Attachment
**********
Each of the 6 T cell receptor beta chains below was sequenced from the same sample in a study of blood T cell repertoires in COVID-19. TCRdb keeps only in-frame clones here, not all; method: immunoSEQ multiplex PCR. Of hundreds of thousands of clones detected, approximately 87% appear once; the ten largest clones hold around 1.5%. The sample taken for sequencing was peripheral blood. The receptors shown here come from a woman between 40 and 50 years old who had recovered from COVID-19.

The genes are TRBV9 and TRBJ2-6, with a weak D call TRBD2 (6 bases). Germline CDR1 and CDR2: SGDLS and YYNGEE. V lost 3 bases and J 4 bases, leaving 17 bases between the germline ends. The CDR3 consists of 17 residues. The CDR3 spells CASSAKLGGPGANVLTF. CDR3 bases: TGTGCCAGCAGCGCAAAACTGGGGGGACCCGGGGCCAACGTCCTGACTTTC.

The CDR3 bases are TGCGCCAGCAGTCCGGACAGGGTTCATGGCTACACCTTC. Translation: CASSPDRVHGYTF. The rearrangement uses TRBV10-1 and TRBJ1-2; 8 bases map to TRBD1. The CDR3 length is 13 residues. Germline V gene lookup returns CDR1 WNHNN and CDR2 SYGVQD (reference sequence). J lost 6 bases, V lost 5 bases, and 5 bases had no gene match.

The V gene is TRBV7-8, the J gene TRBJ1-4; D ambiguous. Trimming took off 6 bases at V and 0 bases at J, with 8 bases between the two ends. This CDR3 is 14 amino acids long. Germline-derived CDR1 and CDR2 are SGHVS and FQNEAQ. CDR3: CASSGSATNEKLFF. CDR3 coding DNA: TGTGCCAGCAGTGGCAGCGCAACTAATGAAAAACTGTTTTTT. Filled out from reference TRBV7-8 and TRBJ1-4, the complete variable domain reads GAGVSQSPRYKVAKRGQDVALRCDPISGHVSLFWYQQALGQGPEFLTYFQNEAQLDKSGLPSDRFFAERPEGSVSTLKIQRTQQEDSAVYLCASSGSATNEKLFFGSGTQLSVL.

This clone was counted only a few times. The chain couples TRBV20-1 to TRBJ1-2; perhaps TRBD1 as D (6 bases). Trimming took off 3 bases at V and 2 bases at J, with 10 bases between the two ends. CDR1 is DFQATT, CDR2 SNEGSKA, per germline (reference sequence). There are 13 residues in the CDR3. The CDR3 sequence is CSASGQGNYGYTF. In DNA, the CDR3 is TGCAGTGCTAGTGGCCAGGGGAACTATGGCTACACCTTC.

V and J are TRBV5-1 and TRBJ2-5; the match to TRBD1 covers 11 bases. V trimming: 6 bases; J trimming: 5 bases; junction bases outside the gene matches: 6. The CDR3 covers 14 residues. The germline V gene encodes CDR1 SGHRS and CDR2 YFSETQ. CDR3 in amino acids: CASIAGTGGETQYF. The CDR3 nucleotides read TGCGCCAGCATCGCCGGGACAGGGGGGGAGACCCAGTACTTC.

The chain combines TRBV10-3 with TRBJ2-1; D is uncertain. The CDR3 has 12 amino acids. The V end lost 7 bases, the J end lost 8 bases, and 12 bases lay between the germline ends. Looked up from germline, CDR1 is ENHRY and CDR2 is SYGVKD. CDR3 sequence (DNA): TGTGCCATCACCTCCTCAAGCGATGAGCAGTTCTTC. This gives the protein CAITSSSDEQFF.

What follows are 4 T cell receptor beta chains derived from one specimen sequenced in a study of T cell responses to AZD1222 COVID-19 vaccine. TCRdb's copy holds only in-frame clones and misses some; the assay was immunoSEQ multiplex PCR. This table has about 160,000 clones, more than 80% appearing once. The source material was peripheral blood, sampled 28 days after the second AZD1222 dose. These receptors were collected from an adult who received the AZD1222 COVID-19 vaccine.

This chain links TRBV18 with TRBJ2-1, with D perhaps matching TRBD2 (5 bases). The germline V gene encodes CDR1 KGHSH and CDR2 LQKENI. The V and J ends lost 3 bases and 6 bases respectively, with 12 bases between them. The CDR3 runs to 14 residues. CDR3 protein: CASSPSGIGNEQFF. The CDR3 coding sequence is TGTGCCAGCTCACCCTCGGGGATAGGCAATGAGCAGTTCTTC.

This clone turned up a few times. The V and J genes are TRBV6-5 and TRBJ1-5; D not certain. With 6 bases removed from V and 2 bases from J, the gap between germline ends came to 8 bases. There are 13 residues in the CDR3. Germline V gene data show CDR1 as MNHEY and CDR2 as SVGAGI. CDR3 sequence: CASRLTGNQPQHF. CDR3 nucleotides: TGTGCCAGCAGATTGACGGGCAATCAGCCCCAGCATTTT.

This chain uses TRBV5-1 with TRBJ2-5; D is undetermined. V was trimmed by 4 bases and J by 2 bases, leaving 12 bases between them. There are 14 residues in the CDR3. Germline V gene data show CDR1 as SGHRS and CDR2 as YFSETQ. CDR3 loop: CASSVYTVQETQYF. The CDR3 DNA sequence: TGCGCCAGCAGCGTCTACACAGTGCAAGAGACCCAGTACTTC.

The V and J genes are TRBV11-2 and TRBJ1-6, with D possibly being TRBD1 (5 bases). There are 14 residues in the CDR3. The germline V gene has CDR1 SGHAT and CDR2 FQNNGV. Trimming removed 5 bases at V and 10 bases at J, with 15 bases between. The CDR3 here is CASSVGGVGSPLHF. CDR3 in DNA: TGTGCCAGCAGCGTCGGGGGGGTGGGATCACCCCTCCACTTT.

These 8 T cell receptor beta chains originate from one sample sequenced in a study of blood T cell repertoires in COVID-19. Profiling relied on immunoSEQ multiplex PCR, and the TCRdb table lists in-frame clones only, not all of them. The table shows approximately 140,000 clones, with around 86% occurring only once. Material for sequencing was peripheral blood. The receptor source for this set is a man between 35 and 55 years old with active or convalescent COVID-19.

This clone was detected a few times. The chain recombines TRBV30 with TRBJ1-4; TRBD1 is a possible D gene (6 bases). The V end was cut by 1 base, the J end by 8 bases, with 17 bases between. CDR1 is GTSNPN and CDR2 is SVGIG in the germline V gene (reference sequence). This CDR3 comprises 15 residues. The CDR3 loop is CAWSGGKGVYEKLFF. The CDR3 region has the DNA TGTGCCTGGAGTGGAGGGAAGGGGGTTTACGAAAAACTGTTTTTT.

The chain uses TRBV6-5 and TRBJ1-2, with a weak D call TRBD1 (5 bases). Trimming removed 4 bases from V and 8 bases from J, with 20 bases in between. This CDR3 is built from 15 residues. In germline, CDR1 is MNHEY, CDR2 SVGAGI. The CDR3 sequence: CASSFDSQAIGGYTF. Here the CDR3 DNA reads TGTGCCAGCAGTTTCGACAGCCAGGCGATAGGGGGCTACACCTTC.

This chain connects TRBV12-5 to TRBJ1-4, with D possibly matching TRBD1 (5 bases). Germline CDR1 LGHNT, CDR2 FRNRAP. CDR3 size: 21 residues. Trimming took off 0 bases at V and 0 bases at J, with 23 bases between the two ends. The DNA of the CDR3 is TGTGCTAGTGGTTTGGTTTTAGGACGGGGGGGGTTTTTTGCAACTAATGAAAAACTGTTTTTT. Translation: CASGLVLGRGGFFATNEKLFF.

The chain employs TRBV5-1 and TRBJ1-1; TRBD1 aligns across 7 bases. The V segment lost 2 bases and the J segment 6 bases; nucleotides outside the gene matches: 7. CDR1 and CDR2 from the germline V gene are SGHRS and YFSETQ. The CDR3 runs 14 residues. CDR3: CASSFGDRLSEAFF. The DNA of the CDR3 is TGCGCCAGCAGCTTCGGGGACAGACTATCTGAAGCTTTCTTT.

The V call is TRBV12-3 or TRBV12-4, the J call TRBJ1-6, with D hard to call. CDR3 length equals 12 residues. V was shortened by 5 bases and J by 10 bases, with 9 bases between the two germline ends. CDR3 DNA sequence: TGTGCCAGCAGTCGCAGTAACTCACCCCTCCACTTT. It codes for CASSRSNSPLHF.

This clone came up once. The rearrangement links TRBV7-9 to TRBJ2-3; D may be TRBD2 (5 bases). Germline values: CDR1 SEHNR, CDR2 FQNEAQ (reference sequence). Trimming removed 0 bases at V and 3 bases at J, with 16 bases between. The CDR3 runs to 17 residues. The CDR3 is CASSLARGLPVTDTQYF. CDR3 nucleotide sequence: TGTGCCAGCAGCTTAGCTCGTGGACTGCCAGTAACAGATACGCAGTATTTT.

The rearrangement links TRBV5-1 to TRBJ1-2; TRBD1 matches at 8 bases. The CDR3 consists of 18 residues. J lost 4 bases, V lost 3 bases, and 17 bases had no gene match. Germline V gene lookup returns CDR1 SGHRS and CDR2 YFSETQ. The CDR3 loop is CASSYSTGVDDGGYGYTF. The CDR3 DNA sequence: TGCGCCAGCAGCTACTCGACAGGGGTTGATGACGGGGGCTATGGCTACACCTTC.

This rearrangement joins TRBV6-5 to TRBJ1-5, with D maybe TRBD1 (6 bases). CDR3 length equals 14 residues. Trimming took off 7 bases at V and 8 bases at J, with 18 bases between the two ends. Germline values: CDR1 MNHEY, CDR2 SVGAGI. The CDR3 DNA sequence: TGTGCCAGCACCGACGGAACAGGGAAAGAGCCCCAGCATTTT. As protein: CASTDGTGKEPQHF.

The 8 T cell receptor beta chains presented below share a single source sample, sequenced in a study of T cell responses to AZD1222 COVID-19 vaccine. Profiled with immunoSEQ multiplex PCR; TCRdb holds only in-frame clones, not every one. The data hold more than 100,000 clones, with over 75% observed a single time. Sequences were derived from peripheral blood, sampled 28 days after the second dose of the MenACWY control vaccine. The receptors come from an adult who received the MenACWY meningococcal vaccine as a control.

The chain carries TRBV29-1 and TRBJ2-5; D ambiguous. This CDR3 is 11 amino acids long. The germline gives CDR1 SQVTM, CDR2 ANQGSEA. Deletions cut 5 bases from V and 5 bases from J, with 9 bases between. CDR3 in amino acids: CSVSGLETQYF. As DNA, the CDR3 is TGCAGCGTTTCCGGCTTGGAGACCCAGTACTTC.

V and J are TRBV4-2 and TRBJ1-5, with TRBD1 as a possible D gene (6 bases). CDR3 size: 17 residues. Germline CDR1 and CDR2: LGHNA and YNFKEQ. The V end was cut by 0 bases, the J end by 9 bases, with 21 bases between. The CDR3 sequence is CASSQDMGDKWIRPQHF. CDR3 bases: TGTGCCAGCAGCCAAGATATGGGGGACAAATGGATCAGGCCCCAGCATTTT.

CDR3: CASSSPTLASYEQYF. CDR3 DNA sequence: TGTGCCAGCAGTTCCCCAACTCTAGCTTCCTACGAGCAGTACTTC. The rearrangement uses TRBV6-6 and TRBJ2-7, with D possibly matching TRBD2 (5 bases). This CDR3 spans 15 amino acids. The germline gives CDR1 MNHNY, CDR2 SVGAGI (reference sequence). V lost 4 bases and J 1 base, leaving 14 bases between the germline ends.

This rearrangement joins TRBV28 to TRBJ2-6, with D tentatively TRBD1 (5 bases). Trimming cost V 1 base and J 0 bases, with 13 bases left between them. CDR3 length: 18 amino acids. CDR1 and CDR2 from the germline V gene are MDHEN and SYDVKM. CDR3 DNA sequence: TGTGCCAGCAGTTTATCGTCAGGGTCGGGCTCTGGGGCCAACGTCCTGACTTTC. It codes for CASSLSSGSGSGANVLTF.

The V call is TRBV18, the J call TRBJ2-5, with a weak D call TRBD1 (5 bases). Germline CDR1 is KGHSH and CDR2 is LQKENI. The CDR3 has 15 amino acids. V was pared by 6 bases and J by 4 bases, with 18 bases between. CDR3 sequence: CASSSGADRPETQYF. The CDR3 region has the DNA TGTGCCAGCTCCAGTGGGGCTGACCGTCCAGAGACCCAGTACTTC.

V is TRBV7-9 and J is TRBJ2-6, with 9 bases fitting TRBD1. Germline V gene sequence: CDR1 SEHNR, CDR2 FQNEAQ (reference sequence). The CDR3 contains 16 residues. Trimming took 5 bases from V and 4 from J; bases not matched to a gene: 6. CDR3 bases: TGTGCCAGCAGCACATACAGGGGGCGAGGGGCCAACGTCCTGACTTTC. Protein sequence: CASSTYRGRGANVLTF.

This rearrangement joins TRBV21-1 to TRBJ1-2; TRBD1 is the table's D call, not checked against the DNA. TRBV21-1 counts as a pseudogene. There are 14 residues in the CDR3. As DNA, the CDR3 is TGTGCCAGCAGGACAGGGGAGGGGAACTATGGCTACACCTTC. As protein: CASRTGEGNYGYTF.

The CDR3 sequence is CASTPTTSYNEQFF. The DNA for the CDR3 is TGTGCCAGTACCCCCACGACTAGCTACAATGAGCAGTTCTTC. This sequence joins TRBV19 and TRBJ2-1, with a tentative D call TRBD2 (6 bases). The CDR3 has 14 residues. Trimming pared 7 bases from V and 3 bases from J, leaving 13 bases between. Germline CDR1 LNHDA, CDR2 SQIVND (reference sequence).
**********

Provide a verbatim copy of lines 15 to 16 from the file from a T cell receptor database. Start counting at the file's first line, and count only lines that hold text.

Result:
The chain uses TRBV6-5 and TRBJ1-2, with a weak D call TRBD1 (5 bases). Trimming removed 4 bases from V and 8 bases from J, with 20 bases in between. This CDR3 is built from 15 residues. In germline, CDR1 is MNHEY, CDR2 SVGAGI. The CDR3 sequence: CASSFDSQAIGGYTF. Here the CDR3 DNA reads TGTGCCAGCAGTTTCGACAGCCAGGCGATAGGGGGCTACACCTTC.

This chain connects TRBV12-5 to TRBJ1-4, with D possibly matching TRBD1 (5 bases). Germline CDR1 LGHNT, CDR2 FRNRAP. CDR3 size: 21 residues. Trimming took off 0 bases at V and 0 bases at J, with 23 bases between the two ends. The DNA of the CDR3 is TGTGCTAGTGGTTTGGTTTTAGGACGGGGGGGGTTTTTTGCAACTAATGAAAAACTGTTTTTT. Translation: CASGLVLGRGGFFATNEKLFF.